Corporate reform bills raise the ire of chaebol

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Corporate reform bills raise the ire of chaebol

In the wake of a massive corruption scandal involving the president and the country’s biggest conglomerates, a flurry of bills in the National Assembly focused on boosting corporate transparency and minority shareholder rights is gaining traction among opposition parties and civic groups.

Not surprisingly, companies likely to be affected by the bills are far from happy, given that many of the amendments could complicate their businesses in an already slow economy.

The main opposition Minjoo Party has settled on 23 bills to pass in the legislature’s regular session, which is set to end on Jan. 9. Eight of the bills are related to “economic democratization,” a buzzword for granting small stakeholders more rights.

“A sizable portion of economic democratization-related bills won’t be welcomed, but it’s hard for us to openly complain about it under the current atmosphere,” said an executive at a conglomerate.

One major bill that will heavily affect Korea’s chaebol is an amendment to the Commercial Act. The change would force Korean companies to separately name board directors and audit committee members (who are also part of the board) and would limit major shareholders’ voting rights to 3 percent when appointing audit committee members. This will greatly limit the influence of key shareholders.

But some speculative players like hedge funds might take advantage of the new system by splitting their shares in a company to below 3 percent or by changing their names to find loopholes in the system and beef up their power in naming audit committee members. Analysts say the amendment, originally meant to protect minority shareholders, opens up the risk of having a conglomerate be swayed by external forces.

The adoption of a cumulative voting system is also set to negatively affect conglomerates. The system gives each shareholder one vote per share multiplied by the number of board directors to be elected. It could work positively for individual investors, since they can focus their attention on a single candidate or decision point.

But some companies with more shares owned by stakeholders from abroad than held by major Korean shareholders (who have at least a 4 percent stake) run the risk of having management controlled by foreign investors. Under the current equal voting system, each shareholder has one vote per share.

“There are only three countries in the world that have formalized cumulative voting - Russia, Mexico and Chile,” said an executive at a conglomerate. “Countries such as the United States, Japan and Italy have introduced the system, but it is up to respective companies to actually use it.”

Shin Seok-hoon, a senior researcher at the Korea Economic Research Institute, a private think tank, says the chance of speculative funds dominating a majority of board seats will grow if the Commercial Act is revised. Under such a scenario, conglomerates with a holding company structure such as SK Group, LG Group and GS Group may have their governance threatened. “Politicians establishing regulations in pursuit of popularity and without through contemplation is wrongful intervention in the corporate sector,” he said.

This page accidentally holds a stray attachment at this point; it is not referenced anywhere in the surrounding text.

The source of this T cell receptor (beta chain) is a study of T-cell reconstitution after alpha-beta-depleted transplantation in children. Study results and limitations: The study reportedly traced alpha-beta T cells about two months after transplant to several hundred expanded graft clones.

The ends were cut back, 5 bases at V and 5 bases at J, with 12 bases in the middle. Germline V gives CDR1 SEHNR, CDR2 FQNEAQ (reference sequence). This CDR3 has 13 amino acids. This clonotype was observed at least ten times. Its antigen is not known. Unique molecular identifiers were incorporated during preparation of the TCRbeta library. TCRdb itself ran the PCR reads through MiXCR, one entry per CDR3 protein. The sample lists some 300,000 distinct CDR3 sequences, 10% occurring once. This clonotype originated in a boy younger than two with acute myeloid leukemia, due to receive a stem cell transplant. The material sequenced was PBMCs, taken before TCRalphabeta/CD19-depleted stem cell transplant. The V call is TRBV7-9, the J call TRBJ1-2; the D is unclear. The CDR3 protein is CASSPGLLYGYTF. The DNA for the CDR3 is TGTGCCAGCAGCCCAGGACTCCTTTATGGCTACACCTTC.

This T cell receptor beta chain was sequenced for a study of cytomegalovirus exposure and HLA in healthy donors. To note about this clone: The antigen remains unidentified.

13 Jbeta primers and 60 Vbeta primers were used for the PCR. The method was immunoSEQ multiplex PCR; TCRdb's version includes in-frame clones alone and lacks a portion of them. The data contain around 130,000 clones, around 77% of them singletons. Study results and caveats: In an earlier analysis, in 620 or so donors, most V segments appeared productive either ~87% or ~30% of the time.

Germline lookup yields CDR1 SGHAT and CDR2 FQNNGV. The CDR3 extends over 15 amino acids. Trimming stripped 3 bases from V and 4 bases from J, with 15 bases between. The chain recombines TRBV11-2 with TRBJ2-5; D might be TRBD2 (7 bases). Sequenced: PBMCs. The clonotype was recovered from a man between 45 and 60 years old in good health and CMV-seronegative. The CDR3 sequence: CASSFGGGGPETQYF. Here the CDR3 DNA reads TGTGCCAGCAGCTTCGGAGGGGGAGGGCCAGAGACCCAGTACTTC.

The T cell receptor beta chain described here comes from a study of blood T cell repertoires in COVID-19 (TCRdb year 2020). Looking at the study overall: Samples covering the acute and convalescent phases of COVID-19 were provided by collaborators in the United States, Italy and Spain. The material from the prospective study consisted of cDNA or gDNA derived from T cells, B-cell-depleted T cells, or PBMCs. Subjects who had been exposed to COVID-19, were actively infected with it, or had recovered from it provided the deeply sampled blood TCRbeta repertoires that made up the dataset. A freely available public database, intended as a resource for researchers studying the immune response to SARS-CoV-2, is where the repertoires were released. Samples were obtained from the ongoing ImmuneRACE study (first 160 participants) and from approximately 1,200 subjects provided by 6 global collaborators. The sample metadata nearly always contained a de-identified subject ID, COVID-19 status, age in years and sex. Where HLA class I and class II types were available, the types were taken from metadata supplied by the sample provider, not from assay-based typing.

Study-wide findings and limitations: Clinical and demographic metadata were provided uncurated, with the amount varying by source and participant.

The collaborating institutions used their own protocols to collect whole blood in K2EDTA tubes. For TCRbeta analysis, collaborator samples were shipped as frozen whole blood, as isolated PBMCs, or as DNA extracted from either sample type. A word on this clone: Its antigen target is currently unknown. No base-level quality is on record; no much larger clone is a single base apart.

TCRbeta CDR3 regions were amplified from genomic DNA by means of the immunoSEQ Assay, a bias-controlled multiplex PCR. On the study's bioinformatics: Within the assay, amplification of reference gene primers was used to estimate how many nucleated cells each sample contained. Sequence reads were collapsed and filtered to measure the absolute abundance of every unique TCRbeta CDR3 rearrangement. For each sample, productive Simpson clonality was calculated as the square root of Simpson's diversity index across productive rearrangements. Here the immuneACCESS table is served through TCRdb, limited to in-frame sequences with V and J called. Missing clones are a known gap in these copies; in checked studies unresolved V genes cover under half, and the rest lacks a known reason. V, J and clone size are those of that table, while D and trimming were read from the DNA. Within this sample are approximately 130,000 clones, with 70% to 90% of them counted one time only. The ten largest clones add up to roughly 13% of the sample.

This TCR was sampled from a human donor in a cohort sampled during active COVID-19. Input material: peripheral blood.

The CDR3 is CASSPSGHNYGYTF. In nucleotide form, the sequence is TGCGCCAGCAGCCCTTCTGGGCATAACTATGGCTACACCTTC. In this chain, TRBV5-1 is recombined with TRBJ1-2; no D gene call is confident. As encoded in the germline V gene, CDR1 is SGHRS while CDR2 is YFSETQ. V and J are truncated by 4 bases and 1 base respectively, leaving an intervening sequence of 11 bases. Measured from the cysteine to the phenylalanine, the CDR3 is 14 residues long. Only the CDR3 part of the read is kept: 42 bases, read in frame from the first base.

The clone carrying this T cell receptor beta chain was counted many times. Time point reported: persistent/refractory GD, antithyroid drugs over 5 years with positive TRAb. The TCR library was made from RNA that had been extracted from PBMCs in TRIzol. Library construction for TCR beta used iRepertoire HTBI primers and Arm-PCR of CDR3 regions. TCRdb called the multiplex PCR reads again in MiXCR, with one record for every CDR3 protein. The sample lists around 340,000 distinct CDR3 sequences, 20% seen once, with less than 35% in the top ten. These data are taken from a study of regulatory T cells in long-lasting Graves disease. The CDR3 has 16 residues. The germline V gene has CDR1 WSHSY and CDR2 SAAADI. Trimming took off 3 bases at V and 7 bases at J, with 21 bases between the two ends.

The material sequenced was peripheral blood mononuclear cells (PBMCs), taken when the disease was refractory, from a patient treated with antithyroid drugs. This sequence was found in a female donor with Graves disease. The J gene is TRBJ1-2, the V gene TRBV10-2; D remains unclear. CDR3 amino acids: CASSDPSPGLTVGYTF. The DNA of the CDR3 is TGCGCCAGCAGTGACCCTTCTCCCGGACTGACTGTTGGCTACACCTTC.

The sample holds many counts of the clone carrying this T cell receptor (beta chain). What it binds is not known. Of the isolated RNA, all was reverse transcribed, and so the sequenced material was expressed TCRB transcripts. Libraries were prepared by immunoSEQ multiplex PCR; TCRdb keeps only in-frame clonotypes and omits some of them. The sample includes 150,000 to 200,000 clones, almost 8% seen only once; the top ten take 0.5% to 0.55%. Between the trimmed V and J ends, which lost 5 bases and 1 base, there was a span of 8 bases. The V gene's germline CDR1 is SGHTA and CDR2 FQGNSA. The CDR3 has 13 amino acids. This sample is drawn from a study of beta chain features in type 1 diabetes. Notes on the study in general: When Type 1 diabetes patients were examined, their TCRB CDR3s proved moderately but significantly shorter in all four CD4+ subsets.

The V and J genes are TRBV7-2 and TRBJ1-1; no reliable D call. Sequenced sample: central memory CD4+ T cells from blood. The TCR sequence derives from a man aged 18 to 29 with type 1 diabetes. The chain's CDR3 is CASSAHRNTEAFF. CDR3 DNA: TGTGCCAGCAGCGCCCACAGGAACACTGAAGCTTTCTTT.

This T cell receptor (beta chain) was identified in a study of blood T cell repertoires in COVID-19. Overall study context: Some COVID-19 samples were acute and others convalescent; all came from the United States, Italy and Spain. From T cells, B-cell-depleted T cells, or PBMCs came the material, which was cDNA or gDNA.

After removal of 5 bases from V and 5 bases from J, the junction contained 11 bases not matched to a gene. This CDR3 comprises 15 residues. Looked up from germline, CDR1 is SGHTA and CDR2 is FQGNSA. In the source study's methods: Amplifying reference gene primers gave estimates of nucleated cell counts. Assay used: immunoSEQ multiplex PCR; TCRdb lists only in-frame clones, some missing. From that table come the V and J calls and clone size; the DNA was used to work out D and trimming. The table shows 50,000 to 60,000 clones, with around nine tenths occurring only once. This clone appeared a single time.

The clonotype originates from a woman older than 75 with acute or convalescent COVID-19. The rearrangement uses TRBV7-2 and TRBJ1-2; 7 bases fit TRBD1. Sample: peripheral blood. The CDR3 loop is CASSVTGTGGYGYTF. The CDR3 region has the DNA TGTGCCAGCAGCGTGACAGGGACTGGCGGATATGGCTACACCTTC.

“A serious discussion on whether any specific regulation is truthful to the global standard and is really necessary for Korea Inc. in the 21st century is crucial before its adoption,” said Cho Myeong-hyeon, a professor of business administration at Korea University.

A revision of the Fair Trade Act is believed to end the long-held practice of an owner family controlling a company through a minimal stake. Under the existing law, most Korean conglomerates have split their parent company into a holding and operating company. The holding company can offer its own shares to investors in exchange for shares in the operating company, thus boosting the parent company’s stake in the operating company. In this way, an owner family can raise its stake in the parent company.

A revision of the act is expected to put the brakes on Samsung Electronics and SK Telecom’s plans to change their corporate governance structure.

Samsung Life Insurance is paying attention to whether the Insurance Business Act will be amended. Under the current law, an insurer is barred from investing more than 3 percent of its own assets in shares of its subsidiaries. The 3 percent is calculated on the basis of price at the point of acquisition, but the revision will base it on the current market price.

When it comes to Samsung Life Insurance, the value of the 7.3 percent stake it purchased in Samsung Electronics before the 1980s totaled 570 billion won ($490 million), but as of late November, the shares are worth a jaw-dropping 24 trillion won. If the amendment passes, the insurance arm of Samsung will be forced to sell off 15 trillion won worth of shares in Samsung Electronics, but given the astronomical figure of the shares, it won’t be easy to find any subsidiary willing to take them.

Professor Cho suggests companies wait and see how the amendments will pan out before jumping to conclusions. “Those companies hit hard by foreign hedge funds are mostly far from transparent or have a vulnerable governance structure,” he said. “Conglomerates are not supposed to protest without proper ground. It should accept regulations that won’t affect their management to an extreme degree and encourage minority shareholders’ participation with an open mind.”


BY PARK TAE-HEE, SEO JI-EUN [seo.jieun@joongang.co.kr]

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